Gerald A. McDermott is Associate Professor of International Business at the Moore School of Business of the University of South Carolina and is a Senior Research Fellow at IAE Business School in Argentina. He was previously Assistant Professor of Multinational Management at the Wharton School of the University of Pennsylvania for seven years.  He specializes in international business and political economy. McDermott received his Ph.D. from the Department of Political Science at MIT. His earlier work examined the impact of industrial networks on the creation of economic governance institutions in post-communist countries.  He is currently concluding research in South America that examines the socio-political conditions under which societies build new innovative capacities to achieve sustained upgrading in their industries. Besides relevant scholarly articles, this work has thus far produced a highly unique multi-region, multi-sector (wine and autos) data base with state of the art measurements of firm-level upgrading capabilities, inter-firm networks, and institutional networks.  He recently launched a project about the impact of international integration regimes on local institutional development via a comparison of the EU accession, NAFTA, and Mercosur. His has published articles in many of the leading scholarly journals in management, international business, and politics. His book, Embedded Politics: Industrial Networks and Institutional Change in Post-Communism (University of Michigan Press, 2002), was a finalist for APSA’s 2003 Woodrow Wilson Foundation Award for the Best Book on government, politics, and international affairs. He has received numerous awards and grants, and has also consulted for the multilateral lending institutions and the governments of the Czech Republic and Argentina. He lived in Prague for over 4 years and in Buenos Aires for over 6 years, being proficient in Czech and fluent in Spanish.  You can find more information about his research at: http://sites.google.com/site/mcdermottusc/   and about his position at: https://sc.edu/study/colleges_schools/moore/directory/mcdermott_gerald.php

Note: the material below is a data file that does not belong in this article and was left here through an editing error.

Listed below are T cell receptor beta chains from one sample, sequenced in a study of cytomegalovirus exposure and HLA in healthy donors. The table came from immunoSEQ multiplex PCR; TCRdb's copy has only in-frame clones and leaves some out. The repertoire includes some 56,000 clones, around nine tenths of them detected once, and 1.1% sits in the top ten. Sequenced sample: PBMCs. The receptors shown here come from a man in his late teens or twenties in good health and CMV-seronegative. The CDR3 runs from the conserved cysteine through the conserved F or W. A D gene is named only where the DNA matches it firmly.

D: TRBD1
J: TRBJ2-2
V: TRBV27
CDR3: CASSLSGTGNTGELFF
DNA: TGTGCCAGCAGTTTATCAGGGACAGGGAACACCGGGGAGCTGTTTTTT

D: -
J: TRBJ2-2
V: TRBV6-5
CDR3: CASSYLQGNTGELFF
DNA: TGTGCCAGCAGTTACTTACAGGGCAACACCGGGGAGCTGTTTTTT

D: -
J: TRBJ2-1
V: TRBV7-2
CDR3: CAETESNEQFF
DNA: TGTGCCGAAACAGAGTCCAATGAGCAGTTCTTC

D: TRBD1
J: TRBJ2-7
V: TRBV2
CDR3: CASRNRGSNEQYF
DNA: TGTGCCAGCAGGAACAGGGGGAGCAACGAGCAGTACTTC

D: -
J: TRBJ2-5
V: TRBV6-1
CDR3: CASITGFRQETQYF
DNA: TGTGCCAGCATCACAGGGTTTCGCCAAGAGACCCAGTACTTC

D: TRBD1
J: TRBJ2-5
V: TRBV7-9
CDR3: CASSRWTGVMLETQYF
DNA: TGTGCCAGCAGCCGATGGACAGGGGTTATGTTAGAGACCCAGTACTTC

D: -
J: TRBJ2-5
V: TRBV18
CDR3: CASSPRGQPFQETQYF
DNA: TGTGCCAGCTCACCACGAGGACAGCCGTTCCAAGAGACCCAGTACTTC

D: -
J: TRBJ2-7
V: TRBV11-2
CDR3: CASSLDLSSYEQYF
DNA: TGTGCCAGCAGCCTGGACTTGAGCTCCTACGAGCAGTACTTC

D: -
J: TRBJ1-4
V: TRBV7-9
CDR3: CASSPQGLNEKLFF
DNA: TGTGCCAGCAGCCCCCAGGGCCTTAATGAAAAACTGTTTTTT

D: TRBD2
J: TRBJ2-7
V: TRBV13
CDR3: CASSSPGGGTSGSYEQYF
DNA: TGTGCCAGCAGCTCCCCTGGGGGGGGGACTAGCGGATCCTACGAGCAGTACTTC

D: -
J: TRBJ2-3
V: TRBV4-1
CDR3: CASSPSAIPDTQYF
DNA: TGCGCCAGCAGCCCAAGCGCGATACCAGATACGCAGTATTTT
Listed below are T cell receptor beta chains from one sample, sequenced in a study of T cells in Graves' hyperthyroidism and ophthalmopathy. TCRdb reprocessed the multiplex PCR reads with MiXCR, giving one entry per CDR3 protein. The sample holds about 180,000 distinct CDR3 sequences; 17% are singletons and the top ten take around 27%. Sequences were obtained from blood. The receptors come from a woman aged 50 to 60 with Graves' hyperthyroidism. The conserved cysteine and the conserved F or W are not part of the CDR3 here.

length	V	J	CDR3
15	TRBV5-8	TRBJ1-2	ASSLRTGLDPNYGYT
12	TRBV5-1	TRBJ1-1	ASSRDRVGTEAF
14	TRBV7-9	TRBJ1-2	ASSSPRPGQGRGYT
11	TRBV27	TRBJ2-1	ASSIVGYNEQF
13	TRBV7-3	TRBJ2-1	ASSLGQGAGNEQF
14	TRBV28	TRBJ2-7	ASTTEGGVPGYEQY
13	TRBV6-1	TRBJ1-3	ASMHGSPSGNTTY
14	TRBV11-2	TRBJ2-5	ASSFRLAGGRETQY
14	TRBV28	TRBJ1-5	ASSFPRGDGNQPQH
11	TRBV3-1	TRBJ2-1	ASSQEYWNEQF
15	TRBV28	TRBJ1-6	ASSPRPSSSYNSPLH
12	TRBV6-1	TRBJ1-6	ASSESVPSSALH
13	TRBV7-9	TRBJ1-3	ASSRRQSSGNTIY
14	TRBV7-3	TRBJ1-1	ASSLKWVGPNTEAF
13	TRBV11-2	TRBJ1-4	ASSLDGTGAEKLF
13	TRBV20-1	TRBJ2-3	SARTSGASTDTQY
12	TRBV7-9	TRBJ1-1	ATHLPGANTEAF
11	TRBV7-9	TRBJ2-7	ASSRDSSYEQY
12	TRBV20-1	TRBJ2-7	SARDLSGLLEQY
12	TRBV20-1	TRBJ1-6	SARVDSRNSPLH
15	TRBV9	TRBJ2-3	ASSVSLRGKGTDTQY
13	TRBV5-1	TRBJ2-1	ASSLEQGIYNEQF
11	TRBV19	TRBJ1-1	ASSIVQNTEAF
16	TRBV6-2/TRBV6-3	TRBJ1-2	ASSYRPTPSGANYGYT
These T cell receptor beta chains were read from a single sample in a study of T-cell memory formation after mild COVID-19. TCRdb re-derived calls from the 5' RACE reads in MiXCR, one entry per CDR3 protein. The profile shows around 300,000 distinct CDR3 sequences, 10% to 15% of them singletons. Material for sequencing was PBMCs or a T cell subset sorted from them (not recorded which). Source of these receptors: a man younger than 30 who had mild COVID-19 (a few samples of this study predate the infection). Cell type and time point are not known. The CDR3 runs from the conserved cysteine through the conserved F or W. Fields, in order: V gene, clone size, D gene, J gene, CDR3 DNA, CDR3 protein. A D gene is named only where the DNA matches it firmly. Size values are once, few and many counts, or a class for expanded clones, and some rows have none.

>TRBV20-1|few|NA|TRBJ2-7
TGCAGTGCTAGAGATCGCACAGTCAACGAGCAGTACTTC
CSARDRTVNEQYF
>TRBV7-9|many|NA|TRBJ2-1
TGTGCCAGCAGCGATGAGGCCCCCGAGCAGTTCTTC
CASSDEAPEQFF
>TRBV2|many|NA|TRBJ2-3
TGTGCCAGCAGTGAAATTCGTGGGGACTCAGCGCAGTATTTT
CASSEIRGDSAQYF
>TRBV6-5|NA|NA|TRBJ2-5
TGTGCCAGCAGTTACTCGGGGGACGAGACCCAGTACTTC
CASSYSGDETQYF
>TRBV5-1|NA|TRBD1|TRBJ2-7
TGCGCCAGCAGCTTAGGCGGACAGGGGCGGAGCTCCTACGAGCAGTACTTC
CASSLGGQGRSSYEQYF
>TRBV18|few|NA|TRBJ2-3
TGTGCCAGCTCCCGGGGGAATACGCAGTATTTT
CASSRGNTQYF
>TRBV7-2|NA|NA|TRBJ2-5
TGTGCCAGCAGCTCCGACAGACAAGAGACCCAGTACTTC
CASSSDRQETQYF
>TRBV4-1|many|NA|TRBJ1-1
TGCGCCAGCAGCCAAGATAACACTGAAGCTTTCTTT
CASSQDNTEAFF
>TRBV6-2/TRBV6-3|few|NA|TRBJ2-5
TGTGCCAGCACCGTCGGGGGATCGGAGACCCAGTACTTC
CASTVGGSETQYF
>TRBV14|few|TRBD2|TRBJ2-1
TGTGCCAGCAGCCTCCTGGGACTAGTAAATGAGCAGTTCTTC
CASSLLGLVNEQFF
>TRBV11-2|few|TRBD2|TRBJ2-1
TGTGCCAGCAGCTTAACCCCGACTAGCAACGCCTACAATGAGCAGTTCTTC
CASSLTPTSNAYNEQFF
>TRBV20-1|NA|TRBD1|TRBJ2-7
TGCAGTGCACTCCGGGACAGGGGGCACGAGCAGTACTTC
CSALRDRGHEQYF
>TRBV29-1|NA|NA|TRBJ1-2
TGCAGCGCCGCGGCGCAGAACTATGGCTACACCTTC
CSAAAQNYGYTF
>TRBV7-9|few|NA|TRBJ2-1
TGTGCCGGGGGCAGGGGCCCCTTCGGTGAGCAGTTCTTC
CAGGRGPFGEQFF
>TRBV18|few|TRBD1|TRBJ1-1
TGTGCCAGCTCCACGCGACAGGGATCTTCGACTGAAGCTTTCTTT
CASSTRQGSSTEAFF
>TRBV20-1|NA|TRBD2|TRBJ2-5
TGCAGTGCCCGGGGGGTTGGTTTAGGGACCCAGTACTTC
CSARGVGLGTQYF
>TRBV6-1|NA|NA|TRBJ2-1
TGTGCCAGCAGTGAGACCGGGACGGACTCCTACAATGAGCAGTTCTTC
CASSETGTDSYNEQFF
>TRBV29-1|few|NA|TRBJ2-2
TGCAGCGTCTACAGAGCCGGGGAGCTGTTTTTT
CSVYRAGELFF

While at the EUI, Prof. McDermott will be working on the creation of regional regulative regimes and their impact on institutional development in emerging market democracies.